Silent films of the early 20th century had some pretty breathtaking stunts that would be made using a green screen in modern days. Just think of Harold Lloyd’s famous clock scene or Charlie Chaplin’s roller skating scene. Some of the stunts they filmed even seemed quite dangerous, but this video shows that it was, in fact, all a matter of perspective and clever planning.
Green screen is a popular and useful tool for creating all kinds of visual effects. You can DIY it, you can even paint it, but there are some awesome green screen tricks which don’t even require it! In this video, Jordy and Yannick of Cinecom.net demonstrate four of these tricks you can pull off without using an actual green screen, but by chroma keying smaller objects.
Blend If is a very useful Photoshop tool. Jesús Ramirez of Photoshop Training Channel calls it “the unsung hero,” and he wants to teach you how to use this handy feature. In his video tutorial, you’ll learn some theory about “Blend If” and how to use it to replace the sky, create special effects and apply textures in Photoshop.
Low lying fog can be fantastic for those creepy photo shoots, especially out on location. Or, perhaps you’re trying to recreate the look of a particular 80s pop music TV show. Whatever your reason, low lying fog often works much better than a more elevated smoke-filled atmosphere choking your subject.
Movie special effects usually come with a big price tag. They can be complicated, requiring specialised (and licensed) skill sets. Some are also very dangerous if not performed correctly. Blood squibs are no exception. They’re the packs that you see explode whenever somebody gets shot in a movie or TV show.
Traditionally, squibs hold a small explosive charge that detonates on demand. You’ll generally need to be licensed in order to create and use them, and there are all kinds of safety checks. There are safer options, though. Such as this one shown in this video from John Hess at Filmmaker IQ. We see us how to make our own (relatively) safe squibs using a very minimal list of ingredients..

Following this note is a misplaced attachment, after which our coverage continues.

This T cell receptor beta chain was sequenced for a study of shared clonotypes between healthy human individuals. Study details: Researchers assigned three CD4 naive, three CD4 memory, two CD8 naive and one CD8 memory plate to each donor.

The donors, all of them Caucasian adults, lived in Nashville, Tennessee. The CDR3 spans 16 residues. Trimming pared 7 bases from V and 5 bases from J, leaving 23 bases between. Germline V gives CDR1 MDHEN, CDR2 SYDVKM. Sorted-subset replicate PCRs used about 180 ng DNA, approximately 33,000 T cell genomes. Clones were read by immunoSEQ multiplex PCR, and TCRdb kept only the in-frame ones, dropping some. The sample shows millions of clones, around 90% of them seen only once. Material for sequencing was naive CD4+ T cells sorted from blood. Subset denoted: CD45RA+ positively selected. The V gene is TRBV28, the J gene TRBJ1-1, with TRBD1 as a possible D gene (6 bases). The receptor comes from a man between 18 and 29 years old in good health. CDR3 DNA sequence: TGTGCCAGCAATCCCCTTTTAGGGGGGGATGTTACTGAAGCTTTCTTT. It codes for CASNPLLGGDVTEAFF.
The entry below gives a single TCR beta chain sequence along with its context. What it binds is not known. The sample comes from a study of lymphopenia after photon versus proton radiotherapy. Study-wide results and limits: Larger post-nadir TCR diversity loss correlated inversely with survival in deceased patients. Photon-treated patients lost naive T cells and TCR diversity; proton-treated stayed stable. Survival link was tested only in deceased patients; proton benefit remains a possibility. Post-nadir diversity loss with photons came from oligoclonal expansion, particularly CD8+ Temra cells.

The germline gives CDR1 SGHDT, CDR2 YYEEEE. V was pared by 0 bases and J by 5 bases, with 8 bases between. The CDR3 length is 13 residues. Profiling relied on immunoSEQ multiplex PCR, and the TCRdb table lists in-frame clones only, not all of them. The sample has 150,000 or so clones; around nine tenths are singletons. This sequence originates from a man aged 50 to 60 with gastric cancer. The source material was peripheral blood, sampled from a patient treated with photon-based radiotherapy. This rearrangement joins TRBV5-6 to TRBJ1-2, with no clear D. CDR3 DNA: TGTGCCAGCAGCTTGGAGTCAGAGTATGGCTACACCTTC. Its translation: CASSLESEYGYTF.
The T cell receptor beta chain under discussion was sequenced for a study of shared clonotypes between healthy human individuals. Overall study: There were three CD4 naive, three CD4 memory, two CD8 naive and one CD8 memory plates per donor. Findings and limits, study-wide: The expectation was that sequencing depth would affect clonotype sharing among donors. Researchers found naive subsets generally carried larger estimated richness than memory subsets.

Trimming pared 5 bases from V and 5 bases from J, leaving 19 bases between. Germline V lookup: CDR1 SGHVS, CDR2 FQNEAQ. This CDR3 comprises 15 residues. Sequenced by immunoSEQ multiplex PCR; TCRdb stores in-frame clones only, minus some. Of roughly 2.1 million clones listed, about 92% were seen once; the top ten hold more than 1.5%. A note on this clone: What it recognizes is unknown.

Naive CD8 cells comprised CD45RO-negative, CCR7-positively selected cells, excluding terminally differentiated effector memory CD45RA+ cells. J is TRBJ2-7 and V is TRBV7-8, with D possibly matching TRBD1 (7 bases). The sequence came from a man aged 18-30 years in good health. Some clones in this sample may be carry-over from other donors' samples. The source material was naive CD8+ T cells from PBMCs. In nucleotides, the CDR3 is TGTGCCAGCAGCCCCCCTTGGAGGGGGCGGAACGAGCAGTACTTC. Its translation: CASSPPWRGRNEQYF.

We all use Adobe Photoshop, at least up to some point. It’s definitely the most used photo editing software in the world. What’s more, it’s one of the world’s most used and most famous pieces of software in general. This short and fun video will guide you through 28 years of Photoshop in only 3 minutes.
Something I’m going to be touching on today is referred to in the painting world as “Aerial Perspective”, a way, if not “the” way to create depth in your images. When you see pictures of mountains, or landscapes you’ll often notice that they are coated with fog, clouds, smoke, steam, etc in order to make the background appear further away.
Sell the fake or add to the surrealism.
As as creative retoucher and composite photographer, these are two aspects that in my opinion are very important, you either learn techniques to help blend realism into the piece, or techniques to make it stand out and add surrealism. For example, you can have a model float in the air with giant swords, fighting a very angry octopus, but if the shadows are in the wrong direction to the sun, then i’m sorry but that is a big fat fail! [Read More…]
If you saw Contact, you know it is a marvelous film, not only for its plot, but also for its wonderful cinematography. In one of the more memorable scenes in the movie, Ellie (Dr. Eleanor Ann) discovers that her father died, and runs to the bathroom medicine cabinet to get his pills. It is a single shot that follows Ellie from the bottom of the staircase all the way until she reaches out to the mirrored cabinet and opens it, only to reveal that the entire shot was taken “through the mirror”.
How is this possible without us seeing the cameraman?